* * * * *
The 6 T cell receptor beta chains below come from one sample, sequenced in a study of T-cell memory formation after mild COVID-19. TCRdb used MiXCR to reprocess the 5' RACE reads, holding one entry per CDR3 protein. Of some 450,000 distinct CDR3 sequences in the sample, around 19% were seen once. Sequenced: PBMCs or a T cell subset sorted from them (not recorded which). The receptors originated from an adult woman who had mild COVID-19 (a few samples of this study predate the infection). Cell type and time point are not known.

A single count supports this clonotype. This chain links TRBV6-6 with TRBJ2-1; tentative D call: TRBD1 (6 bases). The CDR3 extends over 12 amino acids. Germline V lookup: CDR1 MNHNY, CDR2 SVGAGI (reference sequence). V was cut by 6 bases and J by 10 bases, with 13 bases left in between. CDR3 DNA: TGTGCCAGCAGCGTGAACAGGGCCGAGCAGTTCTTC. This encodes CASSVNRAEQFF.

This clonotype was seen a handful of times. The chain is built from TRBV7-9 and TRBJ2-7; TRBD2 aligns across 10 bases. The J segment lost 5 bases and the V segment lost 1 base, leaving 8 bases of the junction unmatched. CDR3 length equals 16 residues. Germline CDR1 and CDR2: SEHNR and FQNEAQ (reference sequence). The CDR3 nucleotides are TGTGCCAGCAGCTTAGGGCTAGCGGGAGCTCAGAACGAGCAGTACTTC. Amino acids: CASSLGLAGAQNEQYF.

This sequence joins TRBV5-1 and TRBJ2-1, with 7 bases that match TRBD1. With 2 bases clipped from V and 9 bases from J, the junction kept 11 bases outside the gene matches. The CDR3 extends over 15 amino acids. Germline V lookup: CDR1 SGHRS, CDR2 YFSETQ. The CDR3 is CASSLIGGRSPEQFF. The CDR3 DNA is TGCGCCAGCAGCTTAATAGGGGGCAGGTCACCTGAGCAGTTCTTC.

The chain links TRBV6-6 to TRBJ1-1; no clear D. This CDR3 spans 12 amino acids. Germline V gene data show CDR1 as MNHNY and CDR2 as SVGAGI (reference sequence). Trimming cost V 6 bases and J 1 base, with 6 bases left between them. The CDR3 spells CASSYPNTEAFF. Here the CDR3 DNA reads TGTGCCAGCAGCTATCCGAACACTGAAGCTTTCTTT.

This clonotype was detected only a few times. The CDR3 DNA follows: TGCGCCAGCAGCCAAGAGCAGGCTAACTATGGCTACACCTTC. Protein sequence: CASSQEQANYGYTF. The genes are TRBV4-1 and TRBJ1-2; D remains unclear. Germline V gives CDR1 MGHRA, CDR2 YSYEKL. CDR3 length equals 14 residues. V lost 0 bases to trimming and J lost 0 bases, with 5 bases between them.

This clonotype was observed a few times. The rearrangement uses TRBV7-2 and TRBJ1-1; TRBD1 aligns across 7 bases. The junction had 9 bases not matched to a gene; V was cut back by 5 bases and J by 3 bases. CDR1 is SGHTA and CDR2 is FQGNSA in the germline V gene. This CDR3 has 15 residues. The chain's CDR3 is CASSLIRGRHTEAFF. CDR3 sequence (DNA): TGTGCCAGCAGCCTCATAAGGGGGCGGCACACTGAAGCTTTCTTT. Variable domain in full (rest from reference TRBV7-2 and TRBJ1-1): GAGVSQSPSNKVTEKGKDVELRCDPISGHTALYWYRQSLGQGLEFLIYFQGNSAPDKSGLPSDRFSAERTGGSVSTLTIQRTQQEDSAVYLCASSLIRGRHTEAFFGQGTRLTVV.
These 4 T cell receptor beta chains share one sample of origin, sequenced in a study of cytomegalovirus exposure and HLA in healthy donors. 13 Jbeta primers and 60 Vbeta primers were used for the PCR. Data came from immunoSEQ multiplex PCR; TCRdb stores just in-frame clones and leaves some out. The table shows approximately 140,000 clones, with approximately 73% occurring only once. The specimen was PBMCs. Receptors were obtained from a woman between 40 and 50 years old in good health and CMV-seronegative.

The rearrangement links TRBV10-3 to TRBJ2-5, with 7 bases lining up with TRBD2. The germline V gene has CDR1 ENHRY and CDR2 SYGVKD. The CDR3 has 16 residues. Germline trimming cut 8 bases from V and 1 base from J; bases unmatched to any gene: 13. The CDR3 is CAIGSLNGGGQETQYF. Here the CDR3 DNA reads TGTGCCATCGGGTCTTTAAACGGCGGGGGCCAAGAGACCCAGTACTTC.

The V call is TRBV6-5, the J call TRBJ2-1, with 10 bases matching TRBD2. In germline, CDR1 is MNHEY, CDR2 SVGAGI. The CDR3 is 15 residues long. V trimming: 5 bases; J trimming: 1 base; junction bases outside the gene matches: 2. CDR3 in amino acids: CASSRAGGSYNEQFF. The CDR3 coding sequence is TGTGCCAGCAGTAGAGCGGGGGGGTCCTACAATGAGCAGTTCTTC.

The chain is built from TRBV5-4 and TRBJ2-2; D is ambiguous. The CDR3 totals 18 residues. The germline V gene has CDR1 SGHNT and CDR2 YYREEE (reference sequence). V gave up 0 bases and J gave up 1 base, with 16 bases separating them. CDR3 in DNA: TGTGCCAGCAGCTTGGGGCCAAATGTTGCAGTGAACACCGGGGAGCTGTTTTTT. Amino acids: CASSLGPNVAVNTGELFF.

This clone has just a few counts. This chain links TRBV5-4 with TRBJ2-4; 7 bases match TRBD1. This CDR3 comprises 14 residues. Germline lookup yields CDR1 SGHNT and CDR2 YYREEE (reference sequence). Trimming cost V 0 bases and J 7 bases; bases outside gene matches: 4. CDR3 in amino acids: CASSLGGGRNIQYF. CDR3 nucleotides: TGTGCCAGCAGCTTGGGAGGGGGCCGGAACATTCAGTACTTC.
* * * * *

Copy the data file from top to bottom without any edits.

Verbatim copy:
The 6 T cell receptor beta chains below come from one sample, sequenced in a study of T-cell memory formation after mild COVID-19. TCRdb used MiXCR to reprocess the 5' RACE reads, holding one entry per CDR3 protein. Of some 450,000 distinct CDR3 sequences in the sample, around 19% were seen once. Sequenced: PBMCs or a T cell subset sorted from them (not recorded which). The receptors originated from an adult woman who had mild COVID-19 (a few samples of this study predate the infection). Cell type and time point are not known.

A single count supports this clonotype. This chain links TRBV6-6 with TRBJ2-1; tentative D call: TRBD1 (6 bases). The CDR3 extends over 12 amino acids. Germline V lookup: CDR1 MNHNY, CDR2 SVGAGI (reference sequence). V was cut by 6 bases and J by 10 bases, with 13 bases left in between. CDR3 DNA: TGTGCCAGCAGCGTGAACAGGGCCGAGCAGTTCTTC. This encodes CASSVNRAEQFF.

This clonotype was seen a handful of times. The chain is built from TRBV7-9 and TRBJ2-7; TRBD2 aligns across 10 bases. The J segment lost 5 bases and the V segment lost 1 base, leaving 8 bases of the junction unmatched. CDR3 length equals 16 residues. Germline CDR1 and CDR2: SEHNR and FQNEAQ (reference sequence). The CDR3 nucleotides are TGTGCCAGCAGCTTAGGGCTAGCGGGAGCTCAGAACGAGCAGTACTTC. Amino acids: CASSLGLAGAQNEQYF.

This sequence joins TRBV5-1 and TRBJ2-1, with 7 bases that match TRBD1. With 2 bases clipped from V and 9 bases from J, the junction kept 11 bases outside the gene matches. The CDR3 extends over 15 amino acids. Germline V lookup: CDR1 SGHRS, CDR2 YFSETQ. The CDR3 is CASSLIGGRSPEQFF. The CDR3 DNA is TGCGCCAGCAGCTTAATAGGGGGCAGGTCACCTGAGCAGTTCTTC.

The chain links TRBV6-6 to TRBJ1-1; no clear D. This CDR3 spans 12 amino acids. Germline V gene data show CDR1 as MNHNY and CDR2 as SVGAGI (reference sequence). Trimming cost V 6 bases and J 1 base, with 6 bases left between them. The CDR3 spells CASSYPNTEAFF. Here the CDR3 DNA reads TGTGCCAGCAGCTATCCGAACACTGAAGCTTTCTTT.

This clonotype was detected only a few times. The CDR3 DNA follows: TGCGCCAGCAGCCAAGAGCAGGCTAACTATGGCTACACCTTC. Protein sequence: CASSQEQANYGYTF. The genes are TRBV4-1 and TRBJ1-2; D remains unclear. Germline V gives CDR1 MGHRA, CDR2 YSYEKL. CDR3 length equals 14 residues. V lost 0 bases to trimming and J lost 0 bases, with 5 bases between them.

This clonotype was observed a few times. The rearrangement uses TRBV7-2 and TRBJ1-1; TRBD1 aligns across 7 bases. The junction had 9 bases not matched to a gene; V was cut back by 5 bases and J by 3 bases. CDR1 is SGHTA and CDR2 is FQGNSA in the germline V gene. This CDR3 has 15 residues. The chain's CDR3 is CASSLIRGRHTEAFF. CDR3 sequence (DNA): TGTGCCAGCAGCCTCATAAGGGGGCGGCACACTGAAGCTTTCTTT. Variable domain in full (rest from reference TRBV7-2 and TRBJ1-1): GAGVSQSPSNKVTEKGKDVELRCDPISGHTALYWYRQSLGQGLEFLIYFQGNSAPDKSGLPSDRFSAERTGGSVSTLTIQRTQQEDSAVYLCASSLIRGRHTEAFFGQGTRLTVV.
These 4 T cell receptor beta chains share one sample of origin, sequenced in a study of cytomegalovirus exposure and HLA in healthy donors. 13 Jbeta primers and 60 Vbeta primers were used for the PCR. Data came from immunoSEQ multiplex PCR; TCRdb stores just in-frame clones and leaves some out. The table shows approximately 140,000 clones, with approximately 73% occurring only once. The specimen was PBMCs. Receptors were obtained from a woman between 40 and 50 years old in good health and CMV-seronegative.

The rearrangement links TRBV10-3 to TRBJ2-5, with 7 bases lining up with TRBD2. The germline V gene has CDR1 ENHRY and CDR2 SYGVKD. The CDR3 has 16 residues. Germline trimming cut 8 bases from V and 1 base from J; bases unmatched to any gene: 13. The CDR3 is CAIGSLNGGGQETQYF. Here the CDR3 DNA reads TGTGCCATCGGGTCTTTAAACGGCGGGGGCCAAGAGACCCAGTACTTC.

The V call is TRBV6-5, the J call TRBJ2-1, with 10 bases matching TRBD2. In germline, CDR1 is MNHEY, CDR2 SVGAGI. The CDR3 is 15 residues long. V trimming: 5 bases; J trimming: 1 base; junction bases outside the gene matches: 2. CDR3 in amino acids: CASSRAGGSYNEQFF. The CDR3 coding sequence is TGTGCCAGCAGTAGAGCGGGGGGGTCCTACAATGAGCAGTTCTTC.

The chain is built from TRBV5-4 and TRBJ2-2; D is ambiguous. The CDR3 totals 18 residues. The germline V gene has CDR1 SGHNT and CDR2 YYREEE (reference sequence). V gave up 0 bases and J gave up 1 base, with 16 bases separating them. CDR3 in DNA: TGTGCCAGCAGCTTGGGGCCAAATGTTGCAGTGAACACCGGGGAGCTGTTTTTT. Amino acids: CASSLGPNVAVNTGELFF.

This clone has just a few counts. This chain links TRBV5-4 with TRBJ2-4; 7 bases match TRBD1. This CDR3 comprises 14 residues. Germline lookup yields CDR1 SGHNT and CDR2 YYREEE (reference sequence). Trimming cost V 0 bases and J 7 bases; bases outside gene matches: 4. CDR3 in amino acids: CASSLGGGRNIQYF. CDR3 nucleotides: TGTGCCAGCAGCTTGGGAGGGGGCCGGAACATTCAGTACTTC.